• $5 million to enhance digital and phone services for specific groups that are experiencing significant challenges during the additional restrictions. This includes those living with an eating disorder where physical isolation at home can greatly exacerbate their mental illness. The funding will ensure services such as the Eating Disorders National Support line, 1800 ED HOPE, have the capacity to provide the specialist support needed. $2 million of the $5m is to evaluate the impact of this investment and target any emerging mental health needs.
  • On 6 August 2020, the Prime Minister announced $12 million to support mental health services in Victoria. The funding includes:
    • $5 million for headspace to increase outreach services to young people in the community who are in severe distress
    • $2.5 million for Beyond Blue to expand capacity, extend counsellor webchat hours to operate 24/7, and boost the ability to refer people with severe and complex needs for five additional sessions
    • $2.5 million for Lifeline to deal with more calls from Victoria
    • $2 million for Kids Helpline to increase its call answer rate and service responsiveness, deal with additional demand for services, and link to further support
    Minister Hunt also announced on 6 August 2020, a $13.4 million investment in PHNs to supplement existing supports available through the Commonwealth psychosocial support programs. This includes $2.6 million to Victorian PHNs to assist Victorians with severe mental illness whose access to psychosocial supports has been impacted by COVID-19.
  • On 2 August 2020, the Australian Government announced ten additional Medicare subsidised psychological therapy sessions for people impacted by further restrictions due to the pandemic.

    The additional Medicare subsidised sessions will allow people in eligible areas who have used their 10 sessions to continue to receive mental health care from their psychologist, psychiatrist, GP or other eligible allied health worker.

    The new items will apply to people subject to public health orders restricting their movement within the state or territory issued at any time from 1 July 2020 to 31 March 2021, and to people who are required to isolate or quarantine under public health orders.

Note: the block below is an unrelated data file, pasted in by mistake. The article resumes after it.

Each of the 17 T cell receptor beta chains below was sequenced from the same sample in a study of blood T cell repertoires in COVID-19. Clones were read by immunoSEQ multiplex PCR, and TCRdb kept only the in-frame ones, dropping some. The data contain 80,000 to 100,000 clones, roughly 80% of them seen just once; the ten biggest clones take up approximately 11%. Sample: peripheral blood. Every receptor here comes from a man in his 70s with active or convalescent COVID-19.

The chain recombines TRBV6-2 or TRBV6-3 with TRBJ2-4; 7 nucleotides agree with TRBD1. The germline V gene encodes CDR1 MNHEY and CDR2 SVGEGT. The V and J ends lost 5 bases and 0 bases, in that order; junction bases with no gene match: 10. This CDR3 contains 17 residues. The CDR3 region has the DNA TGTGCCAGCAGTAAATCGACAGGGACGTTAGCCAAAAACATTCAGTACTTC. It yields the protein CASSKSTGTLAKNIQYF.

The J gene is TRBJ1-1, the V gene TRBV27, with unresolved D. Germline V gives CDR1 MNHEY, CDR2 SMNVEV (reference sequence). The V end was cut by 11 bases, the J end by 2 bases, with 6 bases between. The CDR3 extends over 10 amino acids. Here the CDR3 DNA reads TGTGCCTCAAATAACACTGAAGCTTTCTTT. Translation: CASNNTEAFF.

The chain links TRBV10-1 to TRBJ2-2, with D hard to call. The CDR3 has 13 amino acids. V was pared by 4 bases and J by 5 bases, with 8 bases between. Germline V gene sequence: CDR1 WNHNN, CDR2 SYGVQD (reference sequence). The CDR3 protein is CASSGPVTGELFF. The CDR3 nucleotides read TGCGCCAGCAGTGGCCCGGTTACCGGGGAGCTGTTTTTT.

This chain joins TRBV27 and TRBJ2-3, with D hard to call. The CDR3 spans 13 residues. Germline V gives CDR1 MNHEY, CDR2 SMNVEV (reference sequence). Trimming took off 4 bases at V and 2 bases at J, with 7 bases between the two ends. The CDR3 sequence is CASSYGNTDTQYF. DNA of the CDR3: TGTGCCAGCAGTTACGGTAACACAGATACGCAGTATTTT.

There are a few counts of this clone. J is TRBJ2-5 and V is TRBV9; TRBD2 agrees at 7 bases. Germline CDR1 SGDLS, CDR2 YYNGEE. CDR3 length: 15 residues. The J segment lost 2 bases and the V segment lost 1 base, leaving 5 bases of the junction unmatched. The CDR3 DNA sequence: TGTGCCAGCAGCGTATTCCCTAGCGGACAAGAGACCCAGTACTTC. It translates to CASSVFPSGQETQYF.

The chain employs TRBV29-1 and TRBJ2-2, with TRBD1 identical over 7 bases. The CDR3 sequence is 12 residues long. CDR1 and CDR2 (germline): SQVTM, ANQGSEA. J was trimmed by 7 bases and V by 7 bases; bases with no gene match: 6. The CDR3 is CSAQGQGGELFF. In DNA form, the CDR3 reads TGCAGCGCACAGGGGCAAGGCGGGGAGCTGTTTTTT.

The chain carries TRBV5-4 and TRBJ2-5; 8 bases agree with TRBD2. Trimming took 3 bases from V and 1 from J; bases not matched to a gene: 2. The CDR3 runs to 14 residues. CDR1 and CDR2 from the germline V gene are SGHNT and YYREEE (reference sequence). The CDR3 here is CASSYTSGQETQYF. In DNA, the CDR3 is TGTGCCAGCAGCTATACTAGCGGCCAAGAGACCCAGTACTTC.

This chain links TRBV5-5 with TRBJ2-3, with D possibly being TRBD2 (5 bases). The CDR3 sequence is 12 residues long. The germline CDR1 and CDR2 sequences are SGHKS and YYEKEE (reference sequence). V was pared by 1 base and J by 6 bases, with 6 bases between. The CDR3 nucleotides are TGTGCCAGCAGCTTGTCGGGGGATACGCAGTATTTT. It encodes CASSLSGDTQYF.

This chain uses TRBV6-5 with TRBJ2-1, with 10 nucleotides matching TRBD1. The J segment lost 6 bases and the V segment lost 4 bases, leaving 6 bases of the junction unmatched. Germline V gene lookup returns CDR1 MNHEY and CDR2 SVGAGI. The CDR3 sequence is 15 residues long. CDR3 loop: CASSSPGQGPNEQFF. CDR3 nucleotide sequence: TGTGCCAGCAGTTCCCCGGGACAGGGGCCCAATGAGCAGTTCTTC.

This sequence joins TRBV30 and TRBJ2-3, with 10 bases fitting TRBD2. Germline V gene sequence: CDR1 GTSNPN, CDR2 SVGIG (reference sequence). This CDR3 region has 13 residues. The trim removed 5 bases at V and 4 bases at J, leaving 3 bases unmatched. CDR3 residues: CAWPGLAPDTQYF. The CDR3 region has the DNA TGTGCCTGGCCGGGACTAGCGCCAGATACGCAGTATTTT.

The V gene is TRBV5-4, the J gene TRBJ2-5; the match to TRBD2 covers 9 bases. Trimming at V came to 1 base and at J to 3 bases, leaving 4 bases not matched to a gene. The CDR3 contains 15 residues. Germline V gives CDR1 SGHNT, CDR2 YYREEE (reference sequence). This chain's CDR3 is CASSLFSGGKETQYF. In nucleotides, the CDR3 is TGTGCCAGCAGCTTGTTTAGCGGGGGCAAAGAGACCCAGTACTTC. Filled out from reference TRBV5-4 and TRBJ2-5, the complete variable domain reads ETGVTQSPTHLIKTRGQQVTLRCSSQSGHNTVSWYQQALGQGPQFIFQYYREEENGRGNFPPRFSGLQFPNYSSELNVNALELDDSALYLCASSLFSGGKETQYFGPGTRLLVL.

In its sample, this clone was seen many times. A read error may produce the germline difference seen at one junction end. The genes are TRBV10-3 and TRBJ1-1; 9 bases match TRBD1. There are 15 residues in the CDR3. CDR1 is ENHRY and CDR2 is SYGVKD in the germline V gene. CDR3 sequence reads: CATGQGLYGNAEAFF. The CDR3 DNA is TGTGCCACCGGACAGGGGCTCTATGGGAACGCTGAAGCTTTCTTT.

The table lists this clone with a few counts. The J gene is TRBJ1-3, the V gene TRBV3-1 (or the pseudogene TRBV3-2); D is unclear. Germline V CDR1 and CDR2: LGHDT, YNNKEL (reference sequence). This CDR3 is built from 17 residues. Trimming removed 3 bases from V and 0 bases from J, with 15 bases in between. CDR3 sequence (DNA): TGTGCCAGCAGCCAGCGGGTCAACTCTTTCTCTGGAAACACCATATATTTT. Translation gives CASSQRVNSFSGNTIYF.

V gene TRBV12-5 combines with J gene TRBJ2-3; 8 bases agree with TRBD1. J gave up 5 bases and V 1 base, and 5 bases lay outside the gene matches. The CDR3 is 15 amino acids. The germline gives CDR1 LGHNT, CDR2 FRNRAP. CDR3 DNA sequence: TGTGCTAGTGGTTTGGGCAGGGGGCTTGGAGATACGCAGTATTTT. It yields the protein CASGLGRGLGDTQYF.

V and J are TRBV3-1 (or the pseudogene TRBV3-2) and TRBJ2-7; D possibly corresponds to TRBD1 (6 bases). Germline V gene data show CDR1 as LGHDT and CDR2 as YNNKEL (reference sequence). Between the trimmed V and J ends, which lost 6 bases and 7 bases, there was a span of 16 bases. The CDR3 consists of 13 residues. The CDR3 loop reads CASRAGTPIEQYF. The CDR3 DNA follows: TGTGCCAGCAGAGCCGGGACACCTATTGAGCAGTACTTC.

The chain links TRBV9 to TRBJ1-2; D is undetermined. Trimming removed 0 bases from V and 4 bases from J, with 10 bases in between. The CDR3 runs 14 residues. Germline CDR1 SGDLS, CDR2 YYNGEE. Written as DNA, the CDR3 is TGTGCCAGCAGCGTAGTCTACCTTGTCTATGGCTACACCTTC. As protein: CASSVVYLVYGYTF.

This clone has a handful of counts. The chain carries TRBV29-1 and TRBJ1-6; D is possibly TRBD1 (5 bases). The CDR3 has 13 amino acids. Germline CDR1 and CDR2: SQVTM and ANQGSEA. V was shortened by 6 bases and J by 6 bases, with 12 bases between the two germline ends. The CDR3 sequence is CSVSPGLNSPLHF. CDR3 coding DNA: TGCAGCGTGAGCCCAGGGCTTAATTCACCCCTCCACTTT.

Patients will be required to have a Mental Health Treatment Plan and a review with their GP to access the additional sessions. This measure commenced on Friday 7 August and will be available until 31 March 2021.

    More information is available on the Department of Health website
  • On 15 May 2020, the Prime Minister, the Hon Scott Morrison MP announced $48.1 million as the Australian Government’s contribution to form the National Mental Health and Wellbeing Pandemic Response Plan. The National Cabinet endorsed the Plan developed by the National Mental Health Commission in consultation with states and territories.

    The Government is providing $48.1 million to support the plan’s priorities:
    • build our national capability to monitor, anticipate and react to the pandemic’s mental health impacts
    • enable targeted support for groups in the community that have been particularly vulnerable during the pandemic
    • support strong pathways of care with improved service links and coordination.
    The Media Release for this funding package announcement can be found here.

    The Fact Sheet for this funding package announcement can be found here.
  • On 29 March 2020, the Prime Minister the Hon. Scott Morrison MP announced an initial $74 million for mental health support including:
    • Establishment of dedicated coronavirus digital resources and a 24x7 phone counselling service led by Beyond Blue and staffed by accredited mental health professionals to help people experiencing stress or anxiety associated with the impacts of the pandemic, such as health concerns, employment changes, business closures or family pressures. Beyond Blue has established this service which is called Coronavirus Mental Wellbeing Support Service.
    • Funding to bolster critical phone and online support services, including Lifeline and Kids Helpline, ensuring they can meet anticipated increased demand and providing job opportunities for Australians to be trained as counsellors. Extra funding will bolster other existing services including digital peer-support to people with urgent, severe and complex mental illness who may be experiencing additional distress.